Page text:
I also want to try 3-D needle felting, that is, making little figures, animals, people, etc.  That’s down the road, but first I’m going to decorate my knitting with felted patterns.  I’ll definitely share my results with you.
Check The Wool Garden and their Karakul sheep.  They were the fine trio of women whom I bought the needle felting kit from. 

The Kutztown Folk Festival

Living in the heart of PA Dutch country has some benefits.  Besides our starchy foods, funny “Dutchy” sayings, and farming culture, southeast Pennsylvania has a great crafting heritage.  At the heart of the heritage is the Kutztown Folk Festival in Kutztown, PA.  The festival itself started on June 30, when I went, and runs to July 8.  If you live in the area or can travel there, GO. 

My friend Joan works for a public access television station and received free tickets to the festival.  Knowing I’m a sucker for crafts, she invited me along.  I gladly accepted. 

This is a huge festival.  There are tents and buildings full of artisans and crafters.  There is a ton of PA German food and drink to be found, my favorite being red cream soda.  The festival is full of demonstrations, activities for kids, and many beautiful things for sale. 

 
Having a German degree that I do absolutely nothing with, it was interesting to look at all the signs written in Pennsylvania German, which is its own dialect.  It was fun, in a nerdy, linguistic sort of way. 
Anyway, Joan and I got to the festival and she introduced me to a few craftsmen that she knows.  It was nice getting to talk to others about what they do, shows, and to view their work.  Connections and networking, people!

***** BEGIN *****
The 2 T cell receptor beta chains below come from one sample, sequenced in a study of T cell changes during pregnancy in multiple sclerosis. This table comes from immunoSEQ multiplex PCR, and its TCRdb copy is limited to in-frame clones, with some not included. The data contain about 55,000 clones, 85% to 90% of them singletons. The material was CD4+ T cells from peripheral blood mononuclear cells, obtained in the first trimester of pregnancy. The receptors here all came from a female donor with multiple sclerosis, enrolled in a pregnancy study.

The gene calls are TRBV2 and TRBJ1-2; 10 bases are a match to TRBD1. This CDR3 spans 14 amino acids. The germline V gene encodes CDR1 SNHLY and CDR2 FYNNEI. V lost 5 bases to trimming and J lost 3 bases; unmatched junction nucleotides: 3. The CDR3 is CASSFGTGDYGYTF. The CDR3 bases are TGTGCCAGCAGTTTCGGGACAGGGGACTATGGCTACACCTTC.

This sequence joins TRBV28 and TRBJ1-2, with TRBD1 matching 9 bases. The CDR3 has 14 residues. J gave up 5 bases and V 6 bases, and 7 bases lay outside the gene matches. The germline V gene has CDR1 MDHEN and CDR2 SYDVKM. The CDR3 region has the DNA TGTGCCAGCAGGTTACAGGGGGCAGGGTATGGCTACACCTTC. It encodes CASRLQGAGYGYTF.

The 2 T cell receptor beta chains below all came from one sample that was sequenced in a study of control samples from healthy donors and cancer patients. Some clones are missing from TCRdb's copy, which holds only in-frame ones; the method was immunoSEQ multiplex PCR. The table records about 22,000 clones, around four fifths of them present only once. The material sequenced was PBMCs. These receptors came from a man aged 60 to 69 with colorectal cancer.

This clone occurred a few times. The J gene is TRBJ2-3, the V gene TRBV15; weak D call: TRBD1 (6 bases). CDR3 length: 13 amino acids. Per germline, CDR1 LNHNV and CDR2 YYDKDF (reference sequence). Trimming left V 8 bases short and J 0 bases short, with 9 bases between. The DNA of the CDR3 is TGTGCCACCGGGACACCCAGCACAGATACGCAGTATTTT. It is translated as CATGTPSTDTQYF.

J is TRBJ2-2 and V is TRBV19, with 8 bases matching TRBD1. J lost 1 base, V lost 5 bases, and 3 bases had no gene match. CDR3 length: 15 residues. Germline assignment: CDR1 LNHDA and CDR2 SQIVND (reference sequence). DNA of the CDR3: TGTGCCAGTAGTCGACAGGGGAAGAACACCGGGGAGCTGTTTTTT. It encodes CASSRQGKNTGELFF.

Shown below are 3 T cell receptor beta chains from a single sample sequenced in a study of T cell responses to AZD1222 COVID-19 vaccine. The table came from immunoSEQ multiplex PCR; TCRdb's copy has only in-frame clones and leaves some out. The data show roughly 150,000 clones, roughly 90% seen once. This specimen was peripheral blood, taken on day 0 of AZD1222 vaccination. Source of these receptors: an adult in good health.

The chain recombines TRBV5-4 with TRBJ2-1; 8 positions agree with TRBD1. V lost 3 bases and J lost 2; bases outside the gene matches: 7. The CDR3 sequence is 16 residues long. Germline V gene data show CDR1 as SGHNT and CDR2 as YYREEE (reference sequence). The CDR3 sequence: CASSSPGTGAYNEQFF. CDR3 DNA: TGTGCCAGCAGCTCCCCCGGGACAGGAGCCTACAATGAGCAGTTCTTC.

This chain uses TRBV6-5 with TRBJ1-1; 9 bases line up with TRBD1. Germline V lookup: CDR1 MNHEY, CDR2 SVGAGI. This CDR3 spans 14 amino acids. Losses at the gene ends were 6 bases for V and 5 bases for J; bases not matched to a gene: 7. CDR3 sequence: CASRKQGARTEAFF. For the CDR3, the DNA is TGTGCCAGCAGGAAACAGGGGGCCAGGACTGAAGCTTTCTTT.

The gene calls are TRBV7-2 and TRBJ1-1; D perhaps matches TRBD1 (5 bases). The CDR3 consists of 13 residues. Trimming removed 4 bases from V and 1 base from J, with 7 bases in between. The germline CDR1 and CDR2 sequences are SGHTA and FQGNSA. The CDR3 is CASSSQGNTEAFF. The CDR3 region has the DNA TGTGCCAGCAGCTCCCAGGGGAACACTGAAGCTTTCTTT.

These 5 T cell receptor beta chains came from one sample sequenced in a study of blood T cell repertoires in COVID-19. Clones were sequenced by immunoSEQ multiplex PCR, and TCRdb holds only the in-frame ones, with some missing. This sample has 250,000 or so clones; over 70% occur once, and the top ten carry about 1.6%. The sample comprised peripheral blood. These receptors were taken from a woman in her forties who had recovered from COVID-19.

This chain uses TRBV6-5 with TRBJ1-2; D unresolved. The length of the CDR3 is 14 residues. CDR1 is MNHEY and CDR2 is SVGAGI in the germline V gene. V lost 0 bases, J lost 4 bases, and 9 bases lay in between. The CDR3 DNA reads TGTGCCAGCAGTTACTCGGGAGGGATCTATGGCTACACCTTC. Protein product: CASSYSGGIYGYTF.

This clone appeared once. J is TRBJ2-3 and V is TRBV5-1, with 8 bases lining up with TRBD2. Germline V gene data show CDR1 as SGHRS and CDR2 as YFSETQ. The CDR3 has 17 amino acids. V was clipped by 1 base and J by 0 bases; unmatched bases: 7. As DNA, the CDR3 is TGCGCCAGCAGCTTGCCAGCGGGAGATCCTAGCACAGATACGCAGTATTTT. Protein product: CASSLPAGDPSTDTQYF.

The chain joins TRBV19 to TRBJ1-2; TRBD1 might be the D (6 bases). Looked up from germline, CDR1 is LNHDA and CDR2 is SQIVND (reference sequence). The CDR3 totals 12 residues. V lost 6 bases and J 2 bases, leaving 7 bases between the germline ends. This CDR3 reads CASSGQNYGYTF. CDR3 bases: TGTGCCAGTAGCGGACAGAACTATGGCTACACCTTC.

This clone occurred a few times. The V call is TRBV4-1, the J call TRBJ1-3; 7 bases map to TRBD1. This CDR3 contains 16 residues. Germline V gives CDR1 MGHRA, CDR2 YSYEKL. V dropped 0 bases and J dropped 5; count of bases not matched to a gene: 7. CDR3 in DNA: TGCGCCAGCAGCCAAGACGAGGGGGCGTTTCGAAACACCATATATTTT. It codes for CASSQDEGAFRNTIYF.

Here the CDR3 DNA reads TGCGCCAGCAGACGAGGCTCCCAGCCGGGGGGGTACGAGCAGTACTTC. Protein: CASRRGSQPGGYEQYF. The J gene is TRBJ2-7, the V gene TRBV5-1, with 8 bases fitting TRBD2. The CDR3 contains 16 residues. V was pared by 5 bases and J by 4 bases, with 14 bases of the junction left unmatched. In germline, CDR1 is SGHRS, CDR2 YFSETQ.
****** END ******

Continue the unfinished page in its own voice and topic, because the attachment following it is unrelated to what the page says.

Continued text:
Included here I have a few photos of some of the wares and workers at the festival.  One booth caught my eye.  Three guesses as to what they featured and the first two don’t count.  Ok, I’ll tell you…..YARN! 

The yarn booth had beautiful handknit items there.  Gorgeous, yet accessible.  They also sold hand-dyed and handspun yarn (a bunch of local 4H-er’s were there spinning), as well kits for you to knit.  One such kit was a needle felting kit, which I looked at with a little interest, at which at that point, the needle felting artisan there swept down on me and talked to me about the joys of needle felting.  I looked at the needle felted stuff there and how it was used to decorate and embellish knitted item. I told her I’d think about it.  I thought about it, and bought a kit as before we left.

Again, go to this festival if you have the chance.  Below are some links for you, including more photos of the festival itself.

My Flickr Photoset

Crafting Overload Weekend

I say that like it’s a bad thing, but it really isn’t. 

I had a busy crafting weekend, and I’m going to tell you all about it throughout the week.  Ok, I’ll tell you a little bit. 

On Saturday, I found myself awake at 4am.  I tried to fall back asleep for an hour, but got up round 5am, and went downstairs.  Sleep wasn’t happening.  I popped on the TV to BBCA, hunkered down with my needles and started on a sleeve to a sweater.  I got a lot done that morning.  Then, it was off with Joan to the Kutztown Folk Festival (which if you are in or near Berks County, PA….GO), which I will tell you all about either tomorrow or Tuesday.  Oh, and I picked up a new craft on Saturday, too, also influenced by the festival.

With that being said, exciting stuff in on the horizon.  And to my Canadian neighbors, Happy Canada Day!